Bron was an important character in Kyler’s version of the scenario, the blacksmith who dabbled in magic who would create the ring.  The ring struck me as a very challenging piece for the story, but he had done it in play and thought he knew how to make it work.

Kyler had made the distance one hundred paces, not being aware that a pace was a double stride measuring about five feet and making the length around a hundred sixty-five yards.  We discussed the size of the interior at length, and agreed that one hundred steps long and half as wide could be two hundred by one hundred feet, a large two thousand square foot interior; internet research suggested that that much table space comfortably seats one hundred sixty patrons in a decent restaurant, which this is not, and so a couple hundred could crowd into it.

Chapter 28, Hastings 144

I was working my way up the skills I had listed for Lauren, mindful of several points.  One was that she wouldn’t clearly know what was easier and what was harder, what was more likely to be biased in or biased out, and so her track couldn’t perfectly match her paper.  Another was that she couldn’t always succeed at everything that was possible, despite the fact that for many of these skills she had put in decades of practice (not reflected in the numbers on the sheet from which I was working).  This chapter let me include a failure and explore other skills in an order in which they might occur to her without prejudicing what she might be able to do.

It keeps occurring to me that I’m working from character sheets updated to the end of the second novel, and need to push those forward through the end of the fourth, but I’m currently moving forward well with the storylines and don’t want to disrupt that.

This was chapter 21 before we added James Beam.

Chapter 29, Slade 140

Obviously credit goes to the first Star Wars prequel, The Phantom Menace, which used something very like this (the princess is surrounded by other girls one of whom is dressed as the princess while she poses as one of her own bodyguards).  My fourth son Evan brought to me the fact that this could make for some really complicated storylines connected to a kidnapping–do they grab the fake princess, and what does the palace do in response to this?  If they grab the real princess, did they know which one she was, or was it an accident?  Do they know who they really have?  I decided I wanted to do one of those scenarios in this book, but I honestly had not yet decided which one.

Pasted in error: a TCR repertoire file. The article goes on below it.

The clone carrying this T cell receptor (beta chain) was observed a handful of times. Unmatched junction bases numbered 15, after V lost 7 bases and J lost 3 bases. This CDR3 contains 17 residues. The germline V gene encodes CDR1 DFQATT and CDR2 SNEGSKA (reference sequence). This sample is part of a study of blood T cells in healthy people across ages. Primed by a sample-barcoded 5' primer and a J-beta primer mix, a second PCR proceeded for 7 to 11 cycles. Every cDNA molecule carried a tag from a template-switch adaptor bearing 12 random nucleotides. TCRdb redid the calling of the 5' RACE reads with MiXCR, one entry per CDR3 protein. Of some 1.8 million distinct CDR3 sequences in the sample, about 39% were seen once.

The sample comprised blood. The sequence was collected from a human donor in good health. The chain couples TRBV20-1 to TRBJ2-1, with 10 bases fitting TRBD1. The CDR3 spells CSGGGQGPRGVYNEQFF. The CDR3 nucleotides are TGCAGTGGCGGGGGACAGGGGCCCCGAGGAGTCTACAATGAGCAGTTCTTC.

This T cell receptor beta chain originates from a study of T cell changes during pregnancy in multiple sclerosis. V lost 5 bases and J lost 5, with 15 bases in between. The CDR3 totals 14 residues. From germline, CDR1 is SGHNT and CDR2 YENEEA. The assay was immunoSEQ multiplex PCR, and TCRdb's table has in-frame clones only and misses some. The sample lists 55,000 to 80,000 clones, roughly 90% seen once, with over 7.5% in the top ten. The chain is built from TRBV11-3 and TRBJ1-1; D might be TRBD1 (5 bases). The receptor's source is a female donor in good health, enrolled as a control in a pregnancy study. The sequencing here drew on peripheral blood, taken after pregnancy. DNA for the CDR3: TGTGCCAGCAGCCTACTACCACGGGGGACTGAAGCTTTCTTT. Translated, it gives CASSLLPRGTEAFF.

It is also the case that with this chapter I had adequately created the setup for that, but it was much too soon to launch it so I was going to have to develop a diversion, something for these characters to do that would be interesting and worthwhile, before we moved into that mystery.

This was chapter 22 before we added James Beam.

Chapter 30, Brown 165

This became mostly a way to slow the story a bit and focus on the idea that Derek was using the time to practice.  It started mostly because I’d established a pattern, and Derek was next in line, and as I considered what to write about him it occurred to me that between fighting vampires and being a spy he had not really had the opportunity just to be Morach since he had lived in Morach’s world, and that his aerobatics were not only useful but fun, so I started with him playing, and being noticed playing, and then stretched it into practice in his other bodies which needed to be explored a bit, and then extended it to the psionics.